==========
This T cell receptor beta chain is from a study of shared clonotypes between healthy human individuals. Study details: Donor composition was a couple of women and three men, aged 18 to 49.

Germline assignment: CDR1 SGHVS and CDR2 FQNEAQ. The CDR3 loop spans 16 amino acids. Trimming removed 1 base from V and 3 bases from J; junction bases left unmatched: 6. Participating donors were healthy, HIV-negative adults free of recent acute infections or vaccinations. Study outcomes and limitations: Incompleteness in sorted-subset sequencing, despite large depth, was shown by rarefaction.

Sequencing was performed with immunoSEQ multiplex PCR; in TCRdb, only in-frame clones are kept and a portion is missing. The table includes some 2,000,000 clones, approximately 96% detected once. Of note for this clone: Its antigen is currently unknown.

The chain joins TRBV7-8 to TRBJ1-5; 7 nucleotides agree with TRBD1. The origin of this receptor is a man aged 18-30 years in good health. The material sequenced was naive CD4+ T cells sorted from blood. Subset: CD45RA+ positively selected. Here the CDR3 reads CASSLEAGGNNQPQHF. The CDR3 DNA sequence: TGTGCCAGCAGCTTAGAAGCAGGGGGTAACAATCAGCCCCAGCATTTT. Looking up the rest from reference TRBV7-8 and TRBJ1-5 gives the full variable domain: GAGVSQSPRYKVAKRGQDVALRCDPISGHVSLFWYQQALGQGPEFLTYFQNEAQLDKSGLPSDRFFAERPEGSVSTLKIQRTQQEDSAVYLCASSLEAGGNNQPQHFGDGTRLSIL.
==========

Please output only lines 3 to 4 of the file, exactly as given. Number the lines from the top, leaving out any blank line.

Sequencing was performed with immunoSEQ multiplex PCR; in TCRdb, only in-frame clones are kept and a portion is missing. The table includes some 2,000,000 clones, approximately 96% detected once. Of note for this clone: Its antigen is currently unknown.

The chain joins TRBV7-8 to TRBJ1-5; 7 nucleotides agree with TRBD1. The origin of this receptor is a man aged 18-30 years in good health. The material sequenced was naive CD4+ T cells sorted from blood. Subset: CD45RA+ positively selected. Here the CDR3 reads CASSLEAGGNNQPQHF. The CDR3 DNA sequence: TGTGCCAGCAGCTTAGAAGCAGGGGGTAACAATCAGCCCCAGCATTTT. Looking up the rest from reference TRBV7-8 and TRBJ1-5 gives the full variable domain: GAGVSQSPRYKVAKRGQDVALRCDPISGHVSLFWYQQALGQGPEFLTYFQNEAQLDKSGLPSDRFFAERPEGSVSTLKIQRTQQEDSAVYLCASSLEAGGNNQPQHFGDGTRLSIL.